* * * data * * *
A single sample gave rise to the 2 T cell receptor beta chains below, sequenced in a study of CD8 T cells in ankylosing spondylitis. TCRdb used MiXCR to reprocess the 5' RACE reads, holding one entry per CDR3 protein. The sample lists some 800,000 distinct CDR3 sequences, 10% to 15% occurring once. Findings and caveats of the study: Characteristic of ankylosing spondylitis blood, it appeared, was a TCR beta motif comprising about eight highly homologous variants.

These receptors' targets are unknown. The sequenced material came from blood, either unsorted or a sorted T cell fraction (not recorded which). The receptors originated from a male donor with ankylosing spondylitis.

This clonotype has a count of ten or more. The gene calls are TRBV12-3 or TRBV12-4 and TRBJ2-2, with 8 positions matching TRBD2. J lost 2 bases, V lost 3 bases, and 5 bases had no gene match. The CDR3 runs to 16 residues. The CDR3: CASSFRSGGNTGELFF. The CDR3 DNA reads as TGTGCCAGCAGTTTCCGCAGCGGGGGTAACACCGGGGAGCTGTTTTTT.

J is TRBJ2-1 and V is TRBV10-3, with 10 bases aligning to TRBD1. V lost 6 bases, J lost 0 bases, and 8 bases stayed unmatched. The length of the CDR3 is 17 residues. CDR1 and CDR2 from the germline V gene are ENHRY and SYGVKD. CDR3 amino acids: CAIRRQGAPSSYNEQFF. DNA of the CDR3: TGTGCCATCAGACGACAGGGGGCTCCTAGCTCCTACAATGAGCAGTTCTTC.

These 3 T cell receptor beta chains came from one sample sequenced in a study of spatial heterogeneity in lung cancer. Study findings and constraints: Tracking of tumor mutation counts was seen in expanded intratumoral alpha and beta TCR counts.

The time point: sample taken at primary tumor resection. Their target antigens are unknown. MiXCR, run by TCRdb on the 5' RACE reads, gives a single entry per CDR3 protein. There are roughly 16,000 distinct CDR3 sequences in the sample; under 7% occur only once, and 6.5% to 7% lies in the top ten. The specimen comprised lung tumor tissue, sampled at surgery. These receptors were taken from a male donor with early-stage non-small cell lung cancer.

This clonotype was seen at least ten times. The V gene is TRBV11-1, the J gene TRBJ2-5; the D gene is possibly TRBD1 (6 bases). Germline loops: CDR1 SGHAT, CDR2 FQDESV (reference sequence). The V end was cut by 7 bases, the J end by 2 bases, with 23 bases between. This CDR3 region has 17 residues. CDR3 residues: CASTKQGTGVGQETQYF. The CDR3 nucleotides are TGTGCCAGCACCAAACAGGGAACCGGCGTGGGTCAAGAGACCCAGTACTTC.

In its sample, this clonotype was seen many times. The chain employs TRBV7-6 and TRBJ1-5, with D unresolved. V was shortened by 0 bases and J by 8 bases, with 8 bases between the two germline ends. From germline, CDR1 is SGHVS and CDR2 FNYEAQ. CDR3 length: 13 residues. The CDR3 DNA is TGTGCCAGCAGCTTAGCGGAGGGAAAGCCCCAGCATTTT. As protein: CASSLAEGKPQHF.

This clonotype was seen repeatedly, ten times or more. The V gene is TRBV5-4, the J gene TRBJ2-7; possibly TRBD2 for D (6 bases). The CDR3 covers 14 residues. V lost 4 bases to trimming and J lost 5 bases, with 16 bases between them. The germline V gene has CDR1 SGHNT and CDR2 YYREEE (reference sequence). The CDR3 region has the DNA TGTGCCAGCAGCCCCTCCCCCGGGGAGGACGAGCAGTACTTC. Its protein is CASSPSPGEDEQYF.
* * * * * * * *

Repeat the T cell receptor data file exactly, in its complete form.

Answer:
A single sample gave rise to the 2 T cell receptor beta chains below, sequenced in a study of CD8 T cells in ankylosing spondylitis. TCRdb used MiXCR to reprocess the 5' RACE reads, holding one entry per CDR3 protein. The sample lists some 800,000 distinct CDR3 sequences, 10% to 15% occurring once. Findings and caveats of the study: Characteristic of ankylosing spondylitis blood, it appeared, was a TCR beta motif comprising about eight highly homologous variants.

These receptors' targets are unknown. The sequenced material came from blood, either unsorted or a sorted T cell fraction (not recorded which). The receptors originated from a male donor with ankylosing spondylitis.

This clonotype has a count of ten or more. The gene calls are TRBV12-3 or TRBV12-4 and TRBJ2-2, with 8 positions matching TRBD2. J lost 2 bases, V lost 3 bases, and 5 bases had no gene match. The CDR3 runs to 16 residues. The CDR3: CASSFRSGGNTGELFF. The CDR3 DNA reads as TGTGCCAGCAGTTTCCGCAGCGGGGGTAACACCGGGGAGCTGTTTTTT.

J is TRBJ2-1 and V is TRBV10-3, with 10 bases aligning to TRBD1. V lost 6 bases, J lost 0 bases, and 8 bases stayed unmatched. The length of the CDR3 is 17 residues. CDR1 and CDR2 from the germline V gene are ENHRY and SYGVKD. CDR3 amino acids: CAIRRQGAPSSYNEQFF. DNA of the CDR3: TGTGCCATCAGACGACAGGGGGCTCCTAGCTCCTACAATGAGCAGTTCTTC.

These 3 T cell receptor beta chains came from one sample sequenced in a study of spatial heterogeneity in lung cancer. Study findings and constraints: Tracking of tumor mutation counts was seen in expanded intratumoral alpha and beta TCR counts.

The time point: sample taken at primary tumor resection. Their target antigens are unknown. MiXCR, run by TCRdb on the 5' RACE reads, gives a single entry per CDR3 protein. There are roughly 16,000 distinct CDR3 sequences in the sample; under 7% occur only once, and 6.5% to 7% lies in the top ten. The specimen comprised lung tumor tissue, sampled at surgery. These receptors were taken from a male donor with early-stage non-small cell lung cancer.

This clonotype was seen at least ten times. The V gene is TRBV11-1, the J gene TRBJ2-5; the D gene is possibly TRBD1 (6 bases). Germline loops: CDR1 SGHAT, CDR2 FQDESV (reference sequence). The V end was cut by 7 bases, the J end by 2 bases, with 23 bases between. This CDR3 region has 17 residues. CDR3 residues: CASTKQGTGVGQETQYF. The CDR3 nucleotides are TGTGCCAGCACCAAACAGGGAACCGGCGTGGGTCAAGAGACCCAGTACTTC.

In its sample, this clonotype was seen many times. The chain employs TRBV7-6 and TRBJ1-5, with D unresolved. V was shortened by 0 bases and J by 8 bases, with 8 bases between the two germline ends. From germline, CDR1 is SGHVS and CDR2 FNYEAQ. CDR3 length: 13 residues. The CDR3 DNA is TGTGCCAGCAGCTTAGCGGAGGGAAAGCCCCAGCATTTT. As protein: CASSLAEGKPQHF.

This clonotype was seen repeatedly, ten times or more. The V gene is TRBV5-4, the J gene TRBJ2-7; possibly TRBD2 for D (6 bases). The CDR3 covers 14 residues. V lost 4 bases to trimming and J lost 5 bases, with 16 bases between them. The germline V gene has CDR1 SGHNT and CDR2 YYREEE (reference sequence). The CDR3 region has the DNA TGTGCCAGCAGCCCCTCCCCCGGGGAGGACGAGCAGTACTTC. Its protein is CASSPSPGEDEQYF.